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S & H Recital Review

Tchaikovsky & Rachmaninov, Daniil Shtoda (tenor), Larissa Gergieva (piano), Wigmore Hall, 19th June 2003 (MB)


Daniil Shtoda has, in some quarters, been acclaimed as the next great Russian tenor (even being compared with Gedda and Wunderlich, two of the greatest lyric tenors of the last century), but it is an opinion this reviewer believes to be both misguided and premature, at least based on this recital. More a ‘tenorino’ than tenor, he has the ability to strike the top notes with razor sharp precision (with one notable exception, as I shall describe later) but the problem is that his ultra-high voice reveals a distinct lack of depth to his interpretations with, for example, the darker broadside of the Rachmaninov songs being conspicuously missing in this recital.

And how unfortunate that we only heard him in Russian songs. The over-riding impression of much of this recital was of one that lacked tonal colour, with much of the Tchaikovsky being delivered in the kind of deadpan manner, with a lack of expressivity that did these songs little favour. Romances – such as ‘I’ll tell you nothing’ and ‘Serenade’ – provided little insight into Tchaikovsky’s almost obsessive preoccupation with the unhappiness of love, although the tonal colouring he brought to ‘At bedtime’ induced the right sort of blandness to mirror its mediocre stanzas. Indeed, Shtoda seemed almost as convinced as the rest of us that the word settings of Tchaikovsky’s songs display a lack of sentiment that rather than emphasising the musical values of the composer’s composition undermine it further.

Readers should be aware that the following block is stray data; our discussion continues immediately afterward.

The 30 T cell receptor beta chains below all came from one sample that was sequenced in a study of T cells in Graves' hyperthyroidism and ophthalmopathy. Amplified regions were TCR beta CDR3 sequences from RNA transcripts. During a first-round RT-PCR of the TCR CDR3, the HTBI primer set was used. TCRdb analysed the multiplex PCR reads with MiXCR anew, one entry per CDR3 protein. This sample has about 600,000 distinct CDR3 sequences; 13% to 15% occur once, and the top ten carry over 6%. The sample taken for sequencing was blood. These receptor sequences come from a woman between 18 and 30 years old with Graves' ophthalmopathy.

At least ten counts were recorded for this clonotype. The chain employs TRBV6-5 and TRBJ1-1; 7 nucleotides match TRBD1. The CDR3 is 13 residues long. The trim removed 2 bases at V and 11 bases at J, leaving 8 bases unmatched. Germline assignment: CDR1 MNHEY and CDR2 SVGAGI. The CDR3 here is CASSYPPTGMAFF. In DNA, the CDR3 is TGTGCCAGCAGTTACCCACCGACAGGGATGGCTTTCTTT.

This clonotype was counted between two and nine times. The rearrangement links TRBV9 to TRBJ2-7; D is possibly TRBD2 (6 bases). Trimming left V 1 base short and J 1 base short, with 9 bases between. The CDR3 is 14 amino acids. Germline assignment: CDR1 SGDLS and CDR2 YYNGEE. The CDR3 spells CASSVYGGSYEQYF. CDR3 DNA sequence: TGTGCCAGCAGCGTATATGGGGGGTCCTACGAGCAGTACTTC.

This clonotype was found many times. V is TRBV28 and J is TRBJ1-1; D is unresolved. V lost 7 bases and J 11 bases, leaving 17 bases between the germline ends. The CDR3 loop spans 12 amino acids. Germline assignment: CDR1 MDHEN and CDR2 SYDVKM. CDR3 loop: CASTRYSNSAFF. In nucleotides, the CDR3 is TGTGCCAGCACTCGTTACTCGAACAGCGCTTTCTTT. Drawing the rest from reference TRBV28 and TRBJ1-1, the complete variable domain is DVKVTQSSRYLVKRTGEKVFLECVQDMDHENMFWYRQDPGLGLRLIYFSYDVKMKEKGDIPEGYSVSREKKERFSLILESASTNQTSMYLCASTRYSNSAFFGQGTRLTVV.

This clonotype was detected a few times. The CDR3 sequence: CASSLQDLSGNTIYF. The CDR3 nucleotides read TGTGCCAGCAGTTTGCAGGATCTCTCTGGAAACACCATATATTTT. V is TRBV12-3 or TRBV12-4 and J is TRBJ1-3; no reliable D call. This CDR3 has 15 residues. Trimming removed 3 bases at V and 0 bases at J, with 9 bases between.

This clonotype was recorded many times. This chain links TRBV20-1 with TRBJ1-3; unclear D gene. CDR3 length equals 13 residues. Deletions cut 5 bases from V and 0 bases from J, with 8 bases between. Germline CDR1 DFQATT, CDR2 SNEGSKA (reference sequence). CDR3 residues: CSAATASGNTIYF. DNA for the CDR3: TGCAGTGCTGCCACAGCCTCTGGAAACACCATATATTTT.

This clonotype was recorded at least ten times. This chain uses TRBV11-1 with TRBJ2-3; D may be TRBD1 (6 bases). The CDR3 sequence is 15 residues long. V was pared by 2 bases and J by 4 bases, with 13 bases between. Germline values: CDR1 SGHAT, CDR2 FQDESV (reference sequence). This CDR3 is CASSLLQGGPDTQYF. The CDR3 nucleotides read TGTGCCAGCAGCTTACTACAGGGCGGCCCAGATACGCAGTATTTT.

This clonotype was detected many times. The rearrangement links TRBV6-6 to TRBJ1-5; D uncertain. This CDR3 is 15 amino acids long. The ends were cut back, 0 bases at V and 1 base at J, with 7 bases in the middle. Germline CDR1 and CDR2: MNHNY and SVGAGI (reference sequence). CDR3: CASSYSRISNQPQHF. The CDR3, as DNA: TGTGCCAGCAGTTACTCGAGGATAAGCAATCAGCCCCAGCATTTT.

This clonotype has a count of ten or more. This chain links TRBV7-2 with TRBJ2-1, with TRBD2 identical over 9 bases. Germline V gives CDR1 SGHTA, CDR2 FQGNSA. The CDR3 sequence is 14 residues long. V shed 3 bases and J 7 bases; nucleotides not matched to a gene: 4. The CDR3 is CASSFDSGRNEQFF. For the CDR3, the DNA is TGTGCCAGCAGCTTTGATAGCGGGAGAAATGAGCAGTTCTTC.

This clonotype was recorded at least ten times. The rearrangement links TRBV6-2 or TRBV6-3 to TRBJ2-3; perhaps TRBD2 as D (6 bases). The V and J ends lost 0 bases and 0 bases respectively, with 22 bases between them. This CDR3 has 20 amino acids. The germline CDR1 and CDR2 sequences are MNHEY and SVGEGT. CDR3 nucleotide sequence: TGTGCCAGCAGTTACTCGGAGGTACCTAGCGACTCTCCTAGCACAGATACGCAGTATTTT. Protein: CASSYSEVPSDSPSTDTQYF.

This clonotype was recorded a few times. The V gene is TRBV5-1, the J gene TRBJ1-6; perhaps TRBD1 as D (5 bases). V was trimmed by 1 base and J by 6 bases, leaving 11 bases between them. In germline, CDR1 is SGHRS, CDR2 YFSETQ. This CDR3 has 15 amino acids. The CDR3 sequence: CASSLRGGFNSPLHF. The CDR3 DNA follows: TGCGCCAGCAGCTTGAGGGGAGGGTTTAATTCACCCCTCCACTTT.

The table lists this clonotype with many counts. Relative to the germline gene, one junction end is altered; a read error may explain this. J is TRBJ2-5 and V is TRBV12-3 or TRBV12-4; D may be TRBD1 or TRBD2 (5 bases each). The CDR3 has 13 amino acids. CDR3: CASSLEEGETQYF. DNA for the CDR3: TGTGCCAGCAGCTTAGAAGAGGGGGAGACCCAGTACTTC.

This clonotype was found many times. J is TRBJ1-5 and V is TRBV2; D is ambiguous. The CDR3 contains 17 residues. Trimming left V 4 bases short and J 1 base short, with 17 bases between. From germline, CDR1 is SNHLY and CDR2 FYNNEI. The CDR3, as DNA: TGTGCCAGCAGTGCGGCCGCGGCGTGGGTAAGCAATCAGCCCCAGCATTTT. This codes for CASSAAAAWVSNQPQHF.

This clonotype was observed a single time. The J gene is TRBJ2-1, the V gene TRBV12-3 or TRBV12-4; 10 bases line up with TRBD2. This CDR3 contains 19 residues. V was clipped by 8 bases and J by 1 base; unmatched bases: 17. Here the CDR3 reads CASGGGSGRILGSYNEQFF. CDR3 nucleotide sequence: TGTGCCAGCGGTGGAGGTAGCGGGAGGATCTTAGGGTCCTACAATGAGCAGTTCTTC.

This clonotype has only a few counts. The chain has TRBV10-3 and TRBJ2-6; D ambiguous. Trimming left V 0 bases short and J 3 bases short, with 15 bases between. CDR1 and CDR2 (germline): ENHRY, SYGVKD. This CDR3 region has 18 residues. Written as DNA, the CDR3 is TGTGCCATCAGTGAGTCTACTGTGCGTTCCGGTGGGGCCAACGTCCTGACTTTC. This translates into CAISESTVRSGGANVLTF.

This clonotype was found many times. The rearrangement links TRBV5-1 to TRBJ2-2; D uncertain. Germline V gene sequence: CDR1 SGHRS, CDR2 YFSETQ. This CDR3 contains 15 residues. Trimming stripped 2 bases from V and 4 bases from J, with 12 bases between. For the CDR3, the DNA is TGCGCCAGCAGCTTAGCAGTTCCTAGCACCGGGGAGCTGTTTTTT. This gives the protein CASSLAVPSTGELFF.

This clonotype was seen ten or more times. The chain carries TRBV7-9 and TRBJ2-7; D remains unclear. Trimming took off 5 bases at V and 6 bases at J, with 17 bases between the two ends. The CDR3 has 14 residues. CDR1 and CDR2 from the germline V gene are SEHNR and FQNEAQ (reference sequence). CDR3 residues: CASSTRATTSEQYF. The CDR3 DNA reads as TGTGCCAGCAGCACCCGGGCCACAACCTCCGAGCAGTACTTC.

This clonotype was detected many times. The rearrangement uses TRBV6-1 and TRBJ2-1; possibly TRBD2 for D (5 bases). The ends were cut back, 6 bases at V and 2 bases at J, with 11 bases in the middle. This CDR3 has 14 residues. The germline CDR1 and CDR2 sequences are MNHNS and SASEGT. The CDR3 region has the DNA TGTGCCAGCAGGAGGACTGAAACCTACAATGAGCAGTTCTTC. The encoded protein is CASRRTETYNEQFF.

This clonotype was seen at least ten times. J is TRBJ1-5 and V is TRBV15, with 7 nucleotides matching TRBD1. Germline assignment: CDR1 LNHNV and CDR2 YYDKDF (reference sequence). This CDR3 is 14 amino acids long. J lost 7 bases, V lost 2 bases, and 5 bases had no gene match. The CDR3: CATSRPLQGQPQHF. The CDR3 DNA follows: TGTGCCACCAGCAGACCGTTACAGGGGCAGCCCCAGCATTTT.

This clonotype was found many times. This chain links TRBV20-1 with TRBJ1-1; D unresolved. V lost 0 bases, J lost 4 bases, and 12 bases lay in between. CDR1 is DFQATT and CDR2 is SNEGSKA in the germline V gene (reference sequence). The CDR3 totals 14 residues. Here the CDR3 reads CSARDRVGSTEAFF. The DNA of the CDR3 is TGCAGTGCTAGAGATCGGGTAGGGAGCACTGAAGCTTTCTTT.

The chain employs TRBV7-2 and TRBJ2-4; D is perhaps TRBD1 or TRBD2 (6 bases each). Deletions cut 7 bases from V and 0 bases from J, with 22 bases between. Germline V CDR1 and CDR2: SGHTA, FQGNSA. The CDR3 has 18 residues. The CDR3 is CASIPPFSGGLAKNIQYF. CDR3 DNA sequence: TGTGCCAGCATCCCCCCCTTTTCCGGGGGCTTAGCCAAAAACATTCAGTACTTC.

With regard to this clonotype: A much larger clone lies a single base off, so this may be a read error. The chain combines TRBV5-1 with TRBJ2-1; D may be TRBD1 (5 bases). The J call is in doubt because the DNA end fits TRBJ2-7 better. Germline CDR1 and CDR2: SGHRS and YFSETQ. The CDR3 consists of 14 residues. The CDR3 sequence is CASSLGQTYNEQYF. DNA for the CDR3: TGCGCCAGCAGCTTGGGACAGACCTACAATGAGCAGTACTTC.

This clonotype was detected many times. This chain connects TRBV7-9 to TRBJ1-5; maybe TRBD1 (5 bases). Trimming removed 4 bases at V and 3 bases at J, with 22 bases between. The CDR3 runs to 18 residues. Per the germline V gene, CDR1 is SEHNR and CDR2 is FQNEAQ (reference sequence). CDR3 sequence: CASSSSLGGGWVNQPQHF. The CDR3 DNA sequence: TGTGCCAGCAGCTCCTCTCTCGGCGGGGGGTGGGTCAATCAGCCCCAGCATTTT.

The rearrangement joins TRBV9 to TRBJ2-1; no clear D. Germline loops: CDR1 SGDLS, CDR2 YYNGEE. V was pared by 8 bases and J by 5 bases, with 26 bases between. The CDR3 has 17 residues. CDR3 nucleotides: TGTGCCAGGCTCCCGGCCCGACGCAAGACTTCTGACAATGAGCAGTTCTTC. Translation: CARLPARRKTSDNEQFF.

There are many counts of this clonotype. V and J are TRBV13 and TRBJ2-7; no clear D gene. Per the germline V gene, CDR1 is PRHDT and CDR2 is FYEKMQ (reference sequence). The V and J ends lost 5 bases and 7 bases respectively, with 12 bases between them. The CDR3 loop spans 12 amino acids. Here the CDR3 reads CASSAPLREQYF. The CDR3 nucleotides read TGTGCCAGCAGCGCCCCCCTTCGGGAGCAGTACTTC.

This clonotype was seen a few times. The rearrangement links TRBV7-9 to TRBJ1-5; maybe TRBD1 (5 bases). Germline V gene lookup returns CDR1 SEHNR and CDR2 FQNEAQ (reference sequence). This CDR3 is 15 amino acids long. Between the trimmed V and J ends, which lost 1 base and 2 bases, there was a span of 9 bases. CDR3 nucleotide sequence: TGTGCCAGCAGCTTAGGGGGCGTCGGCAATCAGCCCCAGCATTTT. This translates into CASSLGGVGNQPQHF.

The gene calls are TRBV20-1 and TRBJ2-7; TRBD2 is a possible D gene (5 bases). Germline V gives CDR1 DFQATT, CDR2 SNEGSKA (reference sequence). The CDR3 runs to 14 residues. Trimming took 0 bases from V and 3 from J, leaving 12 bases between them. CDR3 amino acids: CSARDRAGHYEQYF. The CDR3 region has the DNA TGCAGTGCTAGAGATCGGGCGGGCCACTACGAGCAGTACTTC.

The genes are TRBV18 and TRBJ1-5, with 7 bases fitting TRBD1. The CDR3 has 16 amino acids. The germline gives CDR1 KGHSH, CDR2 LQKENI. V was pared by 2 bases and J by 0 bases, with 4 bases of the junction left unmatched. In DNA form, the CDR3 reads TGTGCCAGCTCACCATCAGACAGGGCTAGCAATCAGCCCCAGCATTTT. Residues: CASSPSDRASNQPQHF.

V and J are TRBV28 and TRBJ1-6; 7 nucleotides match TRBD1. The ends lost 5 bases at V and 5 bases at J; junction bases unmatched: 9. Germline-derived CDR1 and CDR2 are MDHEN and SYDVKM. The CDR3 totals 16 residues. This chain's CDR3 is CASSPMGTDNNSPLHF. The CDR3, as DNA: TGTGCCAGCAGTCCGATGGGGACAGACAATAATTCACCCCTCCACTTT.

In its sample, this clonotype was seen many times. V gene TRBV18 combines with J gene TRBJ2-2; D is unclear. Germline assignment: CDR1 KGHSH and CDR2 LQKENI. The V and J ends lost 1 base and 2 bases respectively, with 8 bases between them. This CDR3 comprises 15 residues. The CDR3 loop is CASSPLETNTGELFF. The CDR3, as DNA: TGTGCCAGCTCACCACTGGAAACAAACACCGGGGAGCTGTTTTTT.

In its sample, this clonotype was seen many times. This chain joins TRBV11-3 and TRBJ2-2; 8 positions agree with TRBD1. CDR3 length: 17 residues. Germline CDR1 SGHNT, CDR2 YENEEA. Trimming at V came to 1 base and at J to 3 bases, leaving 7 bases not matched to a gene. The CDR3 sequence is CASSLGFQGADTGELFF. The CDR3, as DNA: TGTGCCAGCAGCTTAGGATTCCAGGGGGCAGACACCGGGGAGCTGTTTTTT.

Rachmaninov’s songs are a different matter – even though the eleven played here tended to come from his earliest years and don’t always match the emotional complexity of his last ones. Yet, ‘the Isle’, with its sonorous vocal line accompanied by a sparse piano one, has great simplicity and Shtoda delivered it with the kind of vocal dexterity he simply hadn’t been able to summon for the Tchaikovsky songs. ‘Again you leapt, my heart’ and ‘ How everyone loves you’ displayed Shtoda’s ability to grade dynamics – and at the close of the latter he summoned the most pristine, most beautifully balanced pianissimo I have heard in a very long time.

Changing the order of the songs as published in the programme did Shtoda little favours, it should be said (and fooled even the most distinguished of vocal critics who got lost amid the transliterated Russian). ‘How long, my friend’, scheduled as the seventh song, was put last – and primarily for the reason that its last line is a vocal display of top note-hitting. Unfortunately for Shtoda he had little stamina to hold the long, top C the result being that the longer he sustained it the more it lost projection and faltered.

Shtoda was accompanied throughout this recital by Larissa Gergieva (sister of Valery Gergiev, and Shtoda’s vocal coach) and her playing never once seemed intrusive and over-sized. Indeed, throughout the Rachmaninov her playing was notable for its exactness of sonority and resplendent tone. Shtoda has some way to go before he matches her range of emotivity.

Marc Bridle

 


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